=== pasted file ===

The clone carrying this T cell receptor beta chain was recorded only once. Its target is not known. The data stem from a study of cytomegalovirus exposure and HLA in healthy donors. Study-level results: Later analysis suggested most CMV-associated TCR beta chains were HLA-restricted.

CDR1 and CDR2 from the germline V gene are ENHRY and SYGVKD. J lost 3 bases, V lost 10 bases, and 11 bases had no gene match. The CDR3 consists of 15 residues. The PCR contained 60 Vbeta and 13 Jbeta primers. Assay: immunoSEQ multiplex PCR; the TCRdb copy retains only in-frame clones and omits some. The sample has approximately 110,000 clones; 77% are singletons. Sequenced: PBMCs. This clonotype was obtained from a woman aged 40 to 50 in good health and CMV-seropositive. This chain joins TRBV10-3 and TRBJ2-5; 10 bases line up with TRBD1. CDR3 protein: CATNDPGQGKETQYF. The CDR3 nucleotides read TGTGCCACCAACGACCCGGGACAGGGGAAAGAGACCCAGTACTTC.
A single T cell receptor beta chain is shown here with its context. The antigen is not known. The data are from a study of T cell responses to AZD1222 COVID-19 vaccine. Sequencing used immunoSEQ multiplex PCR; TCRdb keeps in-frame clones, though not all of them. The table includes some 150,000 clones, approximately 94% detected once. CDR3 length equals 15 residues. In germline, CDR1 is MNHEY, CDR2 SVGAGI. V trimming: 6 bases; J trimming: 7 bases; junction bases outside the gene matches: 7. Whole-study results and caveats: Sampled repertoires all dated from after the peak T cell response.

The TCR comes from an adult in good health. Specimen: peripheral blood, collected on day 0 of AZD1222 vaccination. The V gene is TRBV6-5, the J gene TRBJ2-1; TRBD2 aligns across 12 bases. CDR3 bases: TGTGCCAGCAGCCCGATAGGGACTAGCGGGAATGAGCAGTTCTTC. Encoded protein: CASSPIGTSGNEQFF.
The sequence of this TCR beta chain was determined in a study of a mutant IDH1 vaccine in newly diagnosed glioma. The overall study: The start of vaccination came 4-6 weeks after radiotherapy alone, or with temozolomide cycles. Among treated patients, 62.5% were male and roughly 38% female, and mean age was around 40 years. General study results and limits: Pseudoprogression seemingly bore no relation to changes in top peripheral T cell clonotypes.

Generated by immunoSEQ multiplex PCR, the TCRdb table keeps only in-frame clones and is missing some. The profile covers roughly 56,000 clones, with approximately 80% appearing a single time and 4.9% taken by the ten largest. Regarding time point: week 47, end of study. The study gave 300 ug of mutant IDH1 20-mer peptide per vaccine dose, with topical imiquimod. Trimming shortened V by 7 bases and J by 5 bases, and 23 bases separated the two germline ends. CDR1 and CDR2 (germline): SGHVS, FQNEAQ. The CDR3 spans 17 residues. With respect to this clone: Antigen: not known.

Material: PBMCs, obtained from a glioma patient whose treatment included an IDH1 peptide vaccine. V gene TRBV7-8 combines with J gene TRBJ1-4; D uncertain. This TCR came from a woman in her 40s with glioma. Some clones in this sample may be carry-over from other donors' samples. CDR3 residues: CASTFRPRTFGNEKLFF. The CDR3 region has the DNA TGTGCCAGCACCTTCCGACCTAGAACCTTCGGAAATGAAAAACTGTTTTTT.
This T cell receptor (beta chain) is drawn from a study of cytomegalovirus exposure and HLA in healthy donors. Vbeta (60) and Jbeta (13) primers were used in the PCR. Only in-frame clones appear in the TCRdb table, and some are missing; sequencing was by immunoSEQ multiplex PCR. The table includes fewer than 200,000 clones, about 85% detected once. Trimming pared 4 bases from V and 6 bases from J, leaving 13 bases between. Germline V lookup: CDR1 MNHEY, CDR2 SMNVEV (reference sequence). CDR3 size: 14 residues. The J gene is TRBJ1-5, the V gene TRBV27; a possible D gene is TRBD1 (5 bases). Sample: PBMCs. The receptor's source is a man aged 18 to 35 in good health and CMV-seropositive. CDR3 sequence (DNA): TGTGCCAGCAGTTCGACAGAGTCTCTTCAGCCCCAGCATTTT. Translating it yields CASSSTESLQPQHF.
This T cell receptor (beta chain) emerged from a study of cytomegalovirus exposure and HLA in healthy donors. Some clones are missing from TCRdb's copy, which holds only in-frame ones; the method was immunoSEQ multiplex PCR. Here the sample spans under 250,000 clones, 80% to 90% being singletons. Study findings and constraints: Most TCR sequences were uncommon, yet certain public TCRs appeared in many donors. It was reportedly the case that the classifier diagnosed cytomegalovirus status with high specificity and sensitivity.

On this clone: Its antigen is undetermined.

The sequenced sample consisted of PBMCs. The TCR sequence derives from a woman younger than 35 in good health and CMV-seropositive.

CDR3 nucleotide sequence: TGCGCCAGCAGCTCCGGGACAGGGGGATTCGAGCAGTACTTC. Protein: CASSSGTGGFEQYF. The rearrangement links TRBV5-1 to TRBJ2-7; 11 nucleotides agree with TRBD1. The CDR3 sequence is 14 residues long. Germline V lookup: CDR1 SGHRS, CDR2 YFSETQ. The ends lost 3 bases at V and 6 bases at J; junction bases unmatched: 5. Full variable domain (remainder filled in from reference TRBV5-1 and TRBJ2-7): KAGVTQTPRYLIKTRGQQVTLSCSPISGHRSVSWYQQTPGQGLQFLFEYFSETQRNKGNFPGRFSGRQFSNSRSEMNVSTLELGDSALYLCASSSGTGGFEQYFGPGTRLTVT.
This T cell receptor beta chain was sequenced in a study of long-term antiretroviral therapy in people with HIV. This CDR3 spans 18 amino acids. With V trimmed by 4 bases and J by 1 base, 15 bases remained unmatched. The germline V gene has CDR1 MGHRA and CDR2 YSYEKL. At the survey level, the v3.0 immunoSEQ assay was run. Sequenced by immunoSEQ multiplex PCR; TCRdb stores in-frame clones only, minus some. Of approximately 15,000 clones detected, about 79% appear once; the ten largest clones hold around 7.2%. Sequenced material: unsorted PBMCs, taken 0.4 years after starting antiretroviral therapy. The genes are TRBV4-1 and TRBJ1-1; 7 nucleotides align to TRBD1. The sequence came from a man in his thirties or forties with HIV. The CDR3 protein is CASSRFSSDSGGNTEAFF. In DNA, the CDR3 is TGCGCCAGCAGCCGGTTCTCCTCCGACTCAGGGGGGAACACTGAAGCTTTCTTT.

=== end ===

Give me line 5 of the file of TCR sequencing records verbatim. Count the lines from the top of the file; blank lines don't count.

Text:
The sequence of this TCR beta chain was determined in a study of a mutant IDH1 vaccine in newly diagnosed glioma. The overall study: The start of vaccination came 4-6 weeks after radiotherapy alone, or with temozolomide cycles. Among treated patients, 62.5% were male and roughly 38% female, and mean age was around 40 years. General study results and limits: Pseudoprogression seemingly bore no relation to changes in top peripheral T cell clonotypes.